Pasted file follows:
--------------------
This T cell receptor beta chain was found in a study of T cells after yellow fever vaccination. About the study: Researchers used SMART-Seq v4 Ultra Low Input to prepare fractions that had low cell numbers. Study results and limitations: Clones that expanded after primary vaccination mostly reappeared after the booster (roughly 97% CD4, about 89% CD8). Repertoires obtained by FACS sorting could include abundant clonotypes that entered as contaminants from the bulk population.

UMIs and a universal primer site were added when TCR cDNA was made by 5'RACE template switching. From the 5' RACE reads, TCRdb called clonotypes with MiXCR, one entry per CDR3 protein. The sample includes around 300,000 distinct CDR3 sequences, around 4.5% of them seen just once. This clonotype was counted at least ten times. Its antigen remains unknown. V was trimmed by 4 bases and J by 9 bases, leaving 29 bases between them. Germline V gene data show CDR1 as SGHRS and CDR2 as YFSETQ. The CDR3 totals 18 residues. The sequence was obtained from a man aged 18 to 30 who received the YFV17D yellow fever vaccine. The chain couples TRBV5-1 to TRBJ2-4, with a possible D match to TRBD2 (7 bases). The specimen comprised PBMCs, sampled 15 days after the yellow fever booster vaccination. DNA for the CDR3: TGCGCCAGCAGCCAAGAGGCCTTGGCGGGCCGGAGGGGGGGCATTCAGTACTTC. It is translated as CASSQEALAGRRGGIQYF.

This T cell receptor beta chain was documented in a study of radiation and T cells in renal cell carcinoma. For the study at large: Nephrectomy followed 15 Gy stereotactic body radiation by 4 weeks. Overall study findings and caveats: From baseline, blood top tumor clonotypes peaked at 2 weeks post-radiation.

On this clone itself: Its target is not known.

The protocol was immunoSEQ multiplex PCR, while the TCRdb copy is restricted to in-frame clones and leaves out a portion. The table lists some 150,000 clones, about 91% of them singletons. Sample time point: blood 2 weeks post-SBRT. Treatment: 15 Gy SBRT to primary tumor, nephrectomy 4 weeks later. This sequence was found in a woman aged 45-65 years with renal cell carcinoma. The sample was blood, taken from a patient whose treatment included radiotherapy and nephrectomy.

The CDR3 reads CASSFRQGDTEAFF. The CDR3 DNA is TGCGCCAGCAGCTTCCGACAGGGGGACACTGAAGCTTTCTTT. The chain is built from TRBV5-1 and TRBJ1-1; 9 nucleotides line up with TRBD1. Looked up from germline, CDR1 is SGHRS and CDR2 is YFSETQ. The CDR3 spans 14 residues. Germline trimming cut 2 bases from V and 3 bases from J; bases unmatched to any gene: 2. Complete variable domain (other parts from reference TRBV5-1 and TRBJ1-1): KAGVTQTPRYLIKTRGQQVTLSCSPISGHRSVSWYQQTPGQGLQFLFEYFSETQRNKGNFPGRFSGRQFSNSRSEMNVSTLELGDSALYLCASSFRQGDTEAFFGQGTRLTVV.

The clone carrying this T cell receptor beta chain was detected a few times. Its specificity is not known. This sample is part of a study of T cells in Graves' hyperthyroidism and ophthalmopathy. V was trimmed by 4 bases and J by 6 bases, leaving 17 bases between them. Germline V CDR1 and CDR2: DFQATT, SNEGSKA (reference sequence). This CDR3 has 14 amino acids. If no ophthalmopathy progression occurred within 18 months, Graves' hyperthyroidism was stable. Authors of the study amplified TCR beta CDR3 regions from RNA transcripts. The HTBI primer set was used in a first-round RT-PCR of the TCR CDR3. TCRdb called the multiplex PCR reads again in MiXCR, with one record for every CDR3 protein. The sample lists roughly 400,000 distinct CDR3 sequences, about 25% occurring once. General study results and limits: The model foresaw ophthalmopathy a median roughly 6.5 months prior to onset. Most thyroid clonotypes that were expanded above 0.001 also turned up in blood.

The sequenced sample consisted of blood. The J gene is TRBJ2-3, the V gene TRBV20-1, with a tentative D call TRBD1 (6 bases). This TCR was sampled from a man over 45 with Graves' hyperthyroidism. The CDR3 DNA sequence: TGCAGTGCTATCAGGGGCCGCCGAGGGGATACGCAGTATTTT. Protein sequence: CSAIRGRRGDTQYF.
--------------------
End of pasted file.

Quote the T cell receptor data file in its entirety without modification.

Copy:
This T cell receptor beta chain was found in a study of T cells after yellow fever vaccination. About the study: Researchers used SMART-Seq v4 Ultra Low Input to prepare fractions that had low cell numbers. Study results and limitations: Clones that expanded after primary vaccination mostly reappeared after the booster (roughly 97% CD4, about 89% CD8). Repertoires obtained by FACS sorting could include abundant clonotypes that entered as contaminants from the bulk population.

UMIs and a universal primer site were added when TCR cDNA was made by 5'RACE template switching. From the 5' RACE reads, TCRdb called clonotypes with MiXCR, one entry per CDR3 protein. The sample includes around 300,000 distinct CDR3 sequences, around 4.5% of them seen just once. This clonotype was counted at least ten times. Its antigen remains unknown. V was trimmed by 4 bases and J by 9 bases, leaving 29 bases between them. Germline V gene data show CDR1 as SGHRS and CDR2 as YFSETQ. The CDR3 totals 18 residues. The sequence was obtained from a man aged 18 to 30 who received the YFV17D yellow fever vaccine. The chain couples TRBV5-1 to TRBJ2-4, with a possible D match to TRBD2 (7 bases). The specimen comprised PBMCs, sampled 15 days after the yellow fever booster vaccination. DNA for the CDR3: TGCGCCAGCAGCCAAGAGGCCTTGGCGGGCCGGAGGGGGGGCATTCAGTACTTC. It is translated as CASSQEALAGRRGGIQYF.

This T cell receptor beta chain was documented in a study of radiation and T cells in renal cell carcinoma. For the study at large: Nephrectomy followed 15 Gy stereotactic body radiation by 4 weeks. Overall study findings and caveats: From baseline, blood top tumor clonotypes peaked at 2 weeks post-radiation.

On this clone itself: Its target is not known.

The protocol was immunoSEQ multiplex PCR, while the TCRdb copy is restricted to in-frame clones and leaves out a portion. The table lists some 150,000 clones, about 91% of them singletons. Sample time point: blood 2 weeks post-SBRT. Treatment: 15 Gy SBRT to primary tumor, nephrectomy 4 weeks later. This sequence was found in a woman aged 45-65 years with renal cell carcinoma. The sample was blood, taken from a patient whose treatment included radiotherapy and nephrectomy.

The CDR3 reads CASSFRQGDTEAFF. The CDR3 DNA is TGCGCCAGCAGCTTCCGACAGGGGGACACTGAAGCTTTCTTT. The chain is built from TRBV5-1 and TRBJ1-1; 9 nucleotides line up with TRBD1. Looked up from germline, CDR1 is SGHRS and CDR2 is YFSETQ. The CDR3 spans 14 residues. Germline trimming cut 2 bases from V and 3 bases from J; bases unmatched to any gene: 2. Complete variable domain (other parts from reference TRBV5-1 and TRBJ1-1): KAGVTQTPRYLIKTRGQQVTLSCSPISGHRSVSWYQQTPGQGLQFLFEYFSETQRNKGNFPGRFSGRQFSNSRSEMNVSTLELGDSALYLCASSFRQGDTEAFFGQGTRLTVV.

The clone carrying this T cell receptor beta chain was detected a few times. Its specificity is not known. This sample is part of a study of T cells in Graves' hyperthyroidism and ophthalmopathy. V was trimmed by 4 bases and J by 6 bases, leaving 17 bases between them. Germline V CDR1 and CDR2: DFQATT, SNEGSKA (reference sequence). This CDR3 has 14 amino acids. If no ophthalmopathy progression occurred within 18 months, Graves' hyperthyroidism was stable. Authors of the study amplified TCR beta CDR3 regions from RNA transcripts. The HTBI primer set was used in a first-round RT-PCR of the TCR CDR3. TCRdb called the multiplex PCR reads again in MiXCR, with one record for every CDR3 protein. The sample lists roughly 400,000 distinct CDR3 sequences, about 25% occurring once. General study results and limits: The model foresaw ophthalmopathy a median roughly 6.5 months prior to onset. Most thyroid clonotypes that were expanded above 0.001 also turned up in blood.

The sequenced sample consisted of blood. The J gene is TRBJ2-3, the V gene TRBV20-1, with a tentative D call TRBD1 (6 bases). This TCR was sampled from a man over 45 with Graves' hyperthyroidism. The CDR3 DNA sequence: TGCAGTGCTATCAGGGGCCGCCGAGGGGATACGCAGTATTTT. Protein sequence: CSAIRGRRGDTQYF.